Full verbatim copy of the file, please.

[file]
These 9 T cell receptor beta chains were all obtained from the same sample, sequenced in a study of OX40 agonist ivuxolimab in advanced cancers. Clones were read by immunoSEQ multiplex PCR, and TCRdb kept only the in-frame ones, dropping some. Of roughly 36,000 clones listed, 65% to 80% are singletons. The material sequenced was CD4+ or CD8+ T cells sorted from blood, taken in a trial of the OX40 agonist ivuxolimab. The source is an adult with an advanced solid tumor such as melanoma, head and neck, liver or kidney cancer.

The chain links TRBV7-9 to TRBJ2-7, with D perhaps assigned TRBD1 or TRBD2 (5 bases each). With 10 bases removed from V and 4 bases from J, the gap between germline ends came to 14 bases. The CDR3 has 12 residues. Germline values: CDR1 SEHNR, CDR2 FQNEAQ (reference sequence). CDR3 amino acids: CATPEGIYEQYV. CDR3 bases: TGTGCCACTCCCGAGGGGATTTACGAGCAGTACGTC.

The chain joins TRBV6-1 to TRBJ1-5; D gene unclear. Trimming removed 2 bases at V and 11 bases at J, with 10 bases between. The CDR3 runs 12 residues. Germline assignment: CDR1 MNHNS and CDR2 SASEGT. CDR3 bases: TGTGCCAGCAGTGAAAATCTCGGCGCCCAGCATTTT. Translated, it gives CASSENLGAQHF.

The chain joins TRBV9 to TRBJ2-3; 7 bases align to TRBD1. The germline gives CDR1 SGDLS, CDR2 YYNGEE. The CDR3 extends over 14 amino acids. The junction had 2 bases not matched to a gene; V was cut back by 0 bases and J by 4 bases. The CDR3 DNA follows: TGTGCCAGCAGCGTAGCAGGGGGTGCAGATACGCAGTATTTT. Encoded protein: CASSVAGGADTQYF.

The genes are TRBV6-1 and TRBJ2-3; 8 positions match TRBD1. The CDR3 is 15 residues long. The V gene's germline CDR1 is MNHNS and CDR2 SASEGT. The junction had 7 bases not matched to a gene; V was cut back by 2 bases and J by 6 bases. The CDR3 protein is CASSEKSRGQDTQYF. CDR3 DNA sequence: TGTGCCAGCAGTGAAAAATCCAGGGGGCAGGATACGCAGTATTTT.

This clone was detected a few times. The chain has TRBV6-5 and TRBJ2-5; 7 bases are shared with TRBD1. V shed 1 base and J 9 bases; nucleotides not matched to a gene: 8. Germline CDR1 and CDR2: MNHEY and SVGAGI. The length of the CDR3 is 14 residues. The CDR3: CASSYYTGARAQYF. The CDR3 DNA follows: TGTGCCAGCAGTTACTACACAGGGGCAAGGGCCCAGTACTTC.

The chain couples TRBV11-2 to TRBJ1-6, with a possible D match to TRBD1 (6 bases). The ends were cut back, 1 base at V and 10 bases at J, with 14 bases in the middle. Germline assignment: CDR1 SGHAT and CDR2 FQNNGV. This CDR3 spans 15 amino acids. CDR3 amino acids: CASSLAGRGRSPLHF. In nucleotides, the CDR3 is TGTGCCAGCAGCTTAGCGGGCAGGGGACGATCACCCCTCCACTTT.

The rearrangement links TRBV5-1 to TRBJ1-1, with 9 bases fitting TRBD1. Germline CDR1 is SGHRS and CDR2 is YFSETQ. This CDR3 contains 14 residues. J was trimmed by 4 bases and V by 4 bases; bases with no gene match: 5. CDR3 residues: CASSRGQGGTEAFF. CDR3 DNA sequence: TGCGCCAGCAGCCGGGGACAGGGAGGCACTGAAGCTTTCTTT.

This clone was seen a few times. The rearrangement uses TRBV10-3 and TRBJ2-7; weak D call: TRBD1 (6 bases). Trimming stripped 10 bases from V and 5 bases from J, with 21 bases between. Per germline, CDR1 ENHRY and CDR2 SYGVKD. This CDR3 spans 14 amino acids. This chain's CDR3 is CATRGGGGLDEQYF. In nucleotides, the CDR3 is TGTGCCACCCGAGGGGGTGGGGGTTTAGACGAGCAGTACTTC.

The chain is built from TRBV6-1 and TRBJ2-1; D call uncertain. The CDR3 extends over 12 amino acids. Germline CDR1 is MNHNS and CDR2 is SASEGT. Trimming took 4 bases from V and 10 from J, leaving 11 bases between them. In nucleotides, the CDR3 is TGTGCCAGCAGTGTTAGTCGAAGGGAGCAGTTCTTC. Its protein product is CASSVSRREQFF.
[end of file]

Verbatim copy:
These 9 T cell receptor beta chains were all obtained from the same sample, sequenced in a study of OX40 agonist ivuxolimab in advanced cancers. Clones were read by immunoSEQ multiplex PCR, and TCRdb kept only the in-frame ones, dropping some. Of roughly 36,000 clones listed, 65% to 80% are singletons. The material sequenced was CD4+ or CD8+ T cells sorted from blood, taken in a trial of the OX40 agonist ivuxolimab. The source is an adult with an advanced solid tumor such as melanoma, head and neck, liver or kidney cancer.

The chain links TRBV7-9 to TRBJ2-7, with D perhaps assigned TRBD1 or TRBD2 (5 bases each). With 10 bases removed from V and 4 bases from J, the gap between germline ends came to 14 bases. The CDR3 has 12 residues. Germline values: CDR1 SEHNR, CDR2 FQNEAQ (reference sequence). CDR3 amino acids: CATPEGIYEQYV. CDR3 bases: TGTGCCACTCCCGAGGGGATTTACGAGCAGTACGTC.

The chain joins TRBV6-1 to TRBJ1-5; D gene unclear. Trimming removed 2 bases at V and 11 bases at J, with 10 bases between. The CDR3 runs 12 residues. Germline assignment: CDR1 MNHNS and CDR2 SASEGT. CDR3 bases: TGTGCCAGCAGTGAAAATCTCGGCGCCCAGCATTTT. Translated, it gives CASSENLGAQHF.

The chain joins TRBV9 to TRBJ2-3; 7 bases align to TRBD1. The germline gives CDR1 SGDLS, CDR2 YYNGEE. The CDR3 extends over 14 amino acids. The junction had 2 bases not matched to a gene; V was cut back by 0 bases and J by 4 bases. The CDR3 DNA follows: TGTGCCAGCAGCGTAGCAGGGGGTGCAGATACGCAGTATTTT. Encoded protein: CASSVAGGADTQYF.

The genes are TRBV6-1 and TRBJ2-3; 8 positions match TRBD1. The CDR3 is 15 residues long. The V gene's germline CDR1 is MNHNS and CDR2 SASEGT. The junction had 7 bases not matched to a gene; V was cut back by 2 bases and J by 6 bases. The CDR3 protein is CASSEKSRGQDTQYF. CDR3 DNA sequence: TGTGCCAGCAGTGAAAAATCCAGGGGGCAGGATACGCAGTATTTT.

This clone was detected a few times. The chain has TRBV6-5 and TRBJ2-5; 7 bases are shared with TRBD1. V shed 1 base and J 9 bases; nucleotides not matched to a gene: 8. Germline CDR1 and CDR2: MNHEY and SVGAGI. The length of the CDR3 is 14 residues. The CDR3: CASSYYTGARAQYF. The CDR3 DNA follows: TGTGCCAGCAGTTACTACACAGGGGCAAGGGCCCAGTACTTC.

The chain couples TRBV11-2 to TRBJ1-6, with a possible D match to TRBD1 (6 bases). The ends were cut back, 1 base at V and 10 bases at J, with 14 bases in the middle. Germline assignment: CDR1 SGHAT and CDR2 FQNNGV. This CDR3 spans 15 amino acids. CDR3 amino acids: CASSLAGRGRSPLHF. In nucleotides, the CDR3 is TGTGCCAGCAGCTTAGCGGGCAGGGGACGATCACCCCTCCACTTT.

The rearrangement links TRBV5-1 to TRBJ1-1, with 9 bases fitting TRBD1. Germline CDR1 is SGHRS and CDR2 is YFSETQ. This CDR3 contains 14 residues. J was trimmed by 4 bases and V by 4 bases; bases with no gene match: 5. CDR3 residues: CASSRGQGGTEAFF. CDR3 DNA sequence: TGCGCCAGCAGCCGGGGACAGGGAGGCACTGAAGCTTTCTTT.

This clone was seen a few times. The rearrangement uses TRBV10-3 and TRBJ2-7; weak D call: TRBD1 (6 bases). Trimming stripped 10 bases from V and 5 bases from J, with 21 bases between. Per germline, CDR1 ENHRY and CDR2 SYGVKD. This CDR3 spans 14 amino acids. This chain's CDR3 is CATRGGGGLDEQYF. In nucleotides, the CDR3 is TGTGCCACCCGAGGGGGTGGGGGTTTAGACGAGCAGTACTTC.

The chain is built from TRBV6-1 and TRBJ2-1; D call uncertain. The CDR3 extends over 12 amino acids. Germline CDR1 is MNHNS and CDR2 is SASEGT. Trimming took 4 bases from V and 10 from J, leaving 11 bases between them. In nucleotides, the CDR3 is TGTGCCAGCAGTGTTAGTCGAAGGGAGCAGTTCTTC. Its protein product is CASSVSRREQFF.